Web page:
When the Coronavirus was first identified and people across the US were required to stay home, there were concerns about how this would affect the housing market. What has happened to the multifamily market, and how has it compared to other asset classes in the country?

Fears Around Multifamily Homes and Coronavirus

When the call to stay home went into effect, this made many developers and landlords nervous. If people were being furloughed or laid off from their jobs, there was a fear that many of them were going to be unable to make mortgage and rent payments. As the situation is so unprecedented in modern times, no one was sure how this was going to play out.

The Effect of Coronavirus on The Multifamily Market

So far, there doesn’t actually seem to be much of a dip in rental payments over the course of the lock down. In April, 84% of renters managed to pay all or part of their rent by the 12th of the month. This is much more than some were predicting, even as many were losing income. In fact, the amount renters making payments is on average the same as this time last year.

This is encouraging news for those in the industry, as it shows that payments are still being made even as the situation is still uncertain. As payments are being processed, multifamily homes are seen as one of the most stable markets right now.

The Effect on The Purchase Market

What is the consensus opinion on how the Coronavirus will affect the purchase market? This is where it appears to be having an impact. Many are finding that with the virus still present, they cannot access the funding to buy their own home so they will need to continue to rent.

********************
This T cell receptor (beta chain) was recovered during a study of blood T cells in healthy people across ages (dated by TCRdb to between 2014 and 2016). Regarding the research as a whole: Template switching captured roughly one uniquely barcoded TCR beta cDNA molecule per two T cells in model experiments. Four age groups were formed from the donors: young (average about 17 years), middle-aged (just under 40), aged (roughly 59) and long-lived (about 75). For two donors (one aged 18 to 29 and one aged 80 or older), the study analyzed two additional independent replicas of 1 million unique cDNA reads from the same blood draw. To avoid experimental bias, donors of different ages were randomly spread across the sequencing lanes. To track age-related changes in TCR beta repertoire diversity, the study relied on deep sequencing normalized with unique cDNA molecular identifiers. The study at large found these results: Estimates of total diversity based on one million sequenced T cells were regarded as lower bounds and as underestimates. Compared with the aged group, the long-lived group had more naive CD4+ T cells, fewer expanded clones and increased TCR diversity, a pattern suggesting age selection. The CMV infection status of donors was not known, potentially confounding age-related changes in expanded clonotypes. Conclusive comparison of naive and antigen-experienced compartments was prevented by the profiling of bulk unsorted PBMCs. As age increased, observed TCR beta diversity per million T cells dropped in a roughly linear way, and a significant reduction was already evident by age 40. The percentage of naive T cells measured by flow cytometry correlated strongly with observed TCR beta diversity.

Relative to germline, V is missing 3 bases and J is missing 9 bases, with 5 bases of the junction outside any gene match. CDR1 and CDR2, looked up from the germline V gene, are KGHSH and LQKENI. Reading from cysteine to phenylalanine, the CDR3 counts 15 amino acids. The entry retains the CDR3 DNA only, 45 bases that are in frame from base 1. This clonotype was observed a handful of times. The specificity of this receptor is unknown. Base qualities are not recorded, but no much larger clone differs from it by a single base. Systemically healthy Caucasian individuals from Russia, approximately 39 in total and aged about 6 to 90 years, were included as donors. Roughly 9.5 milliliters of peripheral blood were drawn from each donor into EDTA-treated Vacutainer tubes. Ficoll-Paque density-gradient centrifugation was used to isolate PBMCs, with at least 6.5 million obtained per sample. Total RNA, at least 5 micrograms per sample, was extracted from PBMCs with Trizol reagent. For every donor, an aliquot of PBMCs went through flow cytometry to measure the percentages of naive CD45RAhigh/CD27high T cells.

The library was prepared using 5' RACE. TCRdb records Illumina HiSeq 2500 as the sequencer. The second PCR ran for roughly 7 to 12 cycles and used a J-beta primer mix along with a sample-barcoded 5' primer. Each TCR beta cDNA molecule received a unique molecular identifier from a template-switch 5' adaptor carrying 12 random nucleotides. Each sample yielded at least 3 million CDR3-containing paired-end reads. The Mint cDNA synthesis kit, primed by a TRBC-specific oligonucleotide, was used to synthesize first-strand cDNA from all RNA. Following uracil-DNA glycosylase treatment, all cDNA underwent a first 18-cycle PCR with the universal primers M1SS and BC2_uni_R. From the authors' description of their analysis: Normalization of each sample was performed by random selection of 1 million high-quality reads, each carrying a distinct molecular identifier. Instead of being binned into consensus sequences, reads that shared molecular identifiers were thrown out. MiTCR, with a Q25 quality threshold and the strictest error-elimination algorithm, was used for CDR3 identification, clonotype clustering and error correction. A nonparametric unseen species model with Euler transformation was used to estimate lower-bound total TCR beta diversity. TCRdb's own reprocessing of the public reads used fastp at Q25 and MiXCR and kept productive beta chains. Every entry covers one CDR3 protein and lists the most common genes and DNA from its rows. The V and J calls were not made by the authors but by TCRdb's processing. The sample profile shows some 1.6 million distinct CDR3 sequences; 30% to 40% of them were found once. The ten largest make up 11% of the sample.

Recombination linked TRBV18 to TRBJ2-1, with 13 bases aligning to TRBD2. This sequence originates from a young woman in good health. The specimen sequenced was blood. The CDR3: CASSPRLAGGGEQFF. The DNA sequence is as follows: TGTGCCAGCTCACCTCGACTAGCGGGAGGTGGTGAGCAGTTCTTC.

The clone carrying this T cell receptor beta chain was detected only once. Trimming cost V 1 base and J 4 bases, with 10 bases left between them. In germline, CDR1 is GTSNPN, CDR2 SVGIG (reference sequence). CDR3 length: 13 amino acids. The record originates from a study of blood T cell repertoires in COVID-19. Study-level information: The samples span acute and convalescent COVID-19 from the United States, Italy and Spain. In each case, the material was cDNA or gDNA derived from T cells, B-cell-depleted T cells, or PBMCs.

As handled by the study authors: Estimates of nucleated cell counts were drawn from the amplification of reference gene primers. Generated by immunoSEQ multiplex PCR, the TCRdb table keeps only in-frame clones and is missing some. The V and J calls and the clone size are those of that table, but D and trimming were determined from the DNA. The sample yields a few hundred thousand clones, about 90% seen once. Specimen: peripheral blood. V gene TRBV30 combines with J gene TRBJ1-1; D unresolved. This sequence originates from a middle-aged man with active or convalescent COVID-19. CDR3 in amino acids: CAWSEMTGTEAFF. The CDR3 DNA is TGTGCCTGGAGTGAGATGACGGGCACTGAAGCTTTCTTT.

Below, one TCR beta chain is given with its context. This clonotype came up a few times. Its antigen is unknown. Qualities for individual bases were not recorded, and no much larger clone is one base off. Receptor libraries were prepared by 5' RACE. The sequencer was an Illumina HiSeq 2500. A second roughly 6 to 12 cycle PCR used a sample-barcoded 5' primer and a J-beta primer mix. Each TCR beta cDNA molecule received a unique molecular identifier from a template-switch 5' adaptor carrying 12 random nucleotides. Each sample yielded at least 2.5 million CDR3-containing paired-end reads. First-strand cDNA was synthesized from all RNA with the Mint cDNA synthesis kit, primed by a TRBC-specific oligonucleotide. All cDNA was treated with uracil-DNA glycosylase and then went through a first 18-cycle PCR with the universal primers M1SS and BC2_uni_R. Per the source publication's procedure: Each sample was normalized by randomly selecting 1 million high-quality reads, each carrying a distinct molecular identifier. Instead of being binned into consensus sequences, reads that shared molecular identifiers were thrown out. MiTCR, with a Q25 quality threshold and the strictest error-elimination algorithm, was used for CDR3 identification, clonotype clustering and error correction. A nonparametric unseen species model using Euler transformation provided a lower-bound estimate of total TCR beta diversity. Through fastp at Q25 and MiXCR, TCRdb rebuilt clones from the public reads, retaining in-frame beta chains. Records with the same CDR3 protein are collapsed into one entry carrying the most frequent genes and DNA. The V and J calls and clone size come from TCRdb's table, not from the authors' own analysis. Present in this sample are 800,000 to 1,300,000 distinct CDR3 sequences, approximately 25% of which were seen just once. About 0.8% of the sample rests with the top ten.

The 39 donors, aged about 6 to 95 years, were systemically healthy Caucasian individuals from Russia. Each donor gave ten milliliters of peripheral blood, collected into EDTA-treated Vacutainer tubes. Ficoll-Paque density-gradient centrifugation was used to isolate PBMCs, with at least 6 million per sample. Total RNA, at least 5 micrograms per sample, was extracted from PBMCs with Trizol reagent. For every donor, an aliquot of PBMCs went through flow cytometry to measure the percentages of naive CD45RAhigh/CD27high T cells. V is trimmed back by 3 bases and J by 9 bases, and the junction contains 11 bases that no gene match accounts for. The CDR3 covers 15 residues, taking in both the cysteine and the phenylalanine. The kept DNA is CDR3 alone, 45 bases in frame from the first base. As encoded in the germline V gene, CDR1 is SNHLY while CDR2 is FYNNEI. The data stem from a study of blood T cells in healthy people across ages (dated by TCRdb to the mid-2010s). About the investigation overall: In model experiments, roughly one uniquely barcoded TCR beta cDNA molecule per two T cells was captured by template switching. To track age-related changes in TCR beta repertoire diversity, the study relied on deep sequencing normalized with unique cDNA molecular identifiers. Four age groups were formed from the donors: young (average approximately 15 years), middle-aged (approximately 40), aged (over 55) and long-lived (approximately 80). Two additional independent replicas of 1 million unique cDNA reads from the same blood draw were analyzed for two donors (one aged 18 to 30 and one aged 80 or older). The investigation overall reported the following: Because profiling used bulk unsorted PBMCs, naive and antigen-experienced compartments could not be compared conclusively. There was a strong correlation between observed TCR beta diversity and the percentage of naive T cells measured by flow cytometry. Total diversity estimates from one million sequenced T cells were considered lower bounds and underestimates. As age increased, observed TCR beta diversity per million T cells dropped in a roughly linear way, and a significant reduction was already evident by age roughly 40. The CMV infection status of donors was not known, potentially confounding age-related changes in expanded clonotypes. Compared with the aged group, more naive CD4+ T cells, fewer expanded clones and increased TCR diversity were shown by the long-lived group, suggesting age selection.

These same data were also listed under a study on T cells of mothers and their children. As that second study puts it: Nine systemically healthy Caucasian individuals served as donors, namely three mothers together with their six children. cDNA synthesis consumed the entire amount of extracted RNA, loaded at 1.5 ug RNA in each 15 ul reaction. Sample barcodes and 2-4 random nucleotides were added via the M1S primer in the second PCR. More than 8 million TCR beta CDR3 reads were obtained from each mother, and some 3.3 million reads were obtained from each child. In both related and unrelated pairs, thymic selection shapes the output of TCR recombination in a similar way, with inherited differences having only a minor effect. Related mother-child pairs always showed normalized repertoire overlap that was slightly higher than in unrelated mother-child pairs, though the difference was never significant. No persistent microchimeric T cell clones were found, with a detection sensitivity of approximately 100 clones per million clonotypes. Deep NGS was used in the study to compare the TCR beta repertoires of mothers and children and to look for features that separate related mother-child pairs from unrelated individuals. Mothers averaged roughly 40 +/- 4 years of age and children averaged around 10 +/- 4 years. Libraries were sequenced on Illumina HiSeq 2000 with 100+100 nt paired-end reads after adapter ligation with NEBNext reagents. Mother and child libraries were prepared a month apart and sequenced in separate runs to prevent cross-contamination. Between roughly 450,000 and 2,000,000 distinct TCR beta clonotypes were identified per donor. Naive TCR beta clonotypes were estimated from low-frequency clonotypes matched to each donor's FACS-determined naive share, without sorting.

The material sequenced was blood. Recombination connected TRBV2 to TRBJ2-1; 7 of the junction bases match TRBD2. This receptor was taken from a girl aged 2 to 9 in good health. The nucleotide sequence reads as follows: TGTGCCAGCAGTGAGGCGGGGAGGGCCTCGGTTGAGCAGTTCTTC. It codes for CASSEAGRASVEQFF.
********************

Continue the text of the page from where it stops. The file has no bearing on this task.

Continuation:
This has caused major problems for buyers, because as of now, there is no indication of when the virus will be totally under control. Until then, lenders are placing stricter guidelines on who they can lend too, and how much they can lend out. This will keep them safe for the time being but will tarnish the short-term market. You can expect to see a downturn in profits from mortgage lenders.

It’s not surprising to see that multifamily markets are mostly stable, despite what was predicted. With it being much harder to now buy property, renters are staying put where they are. As the virus stabilizes, they’ll need to stay where they are and wait for lenders to be more willing to help them buy property again.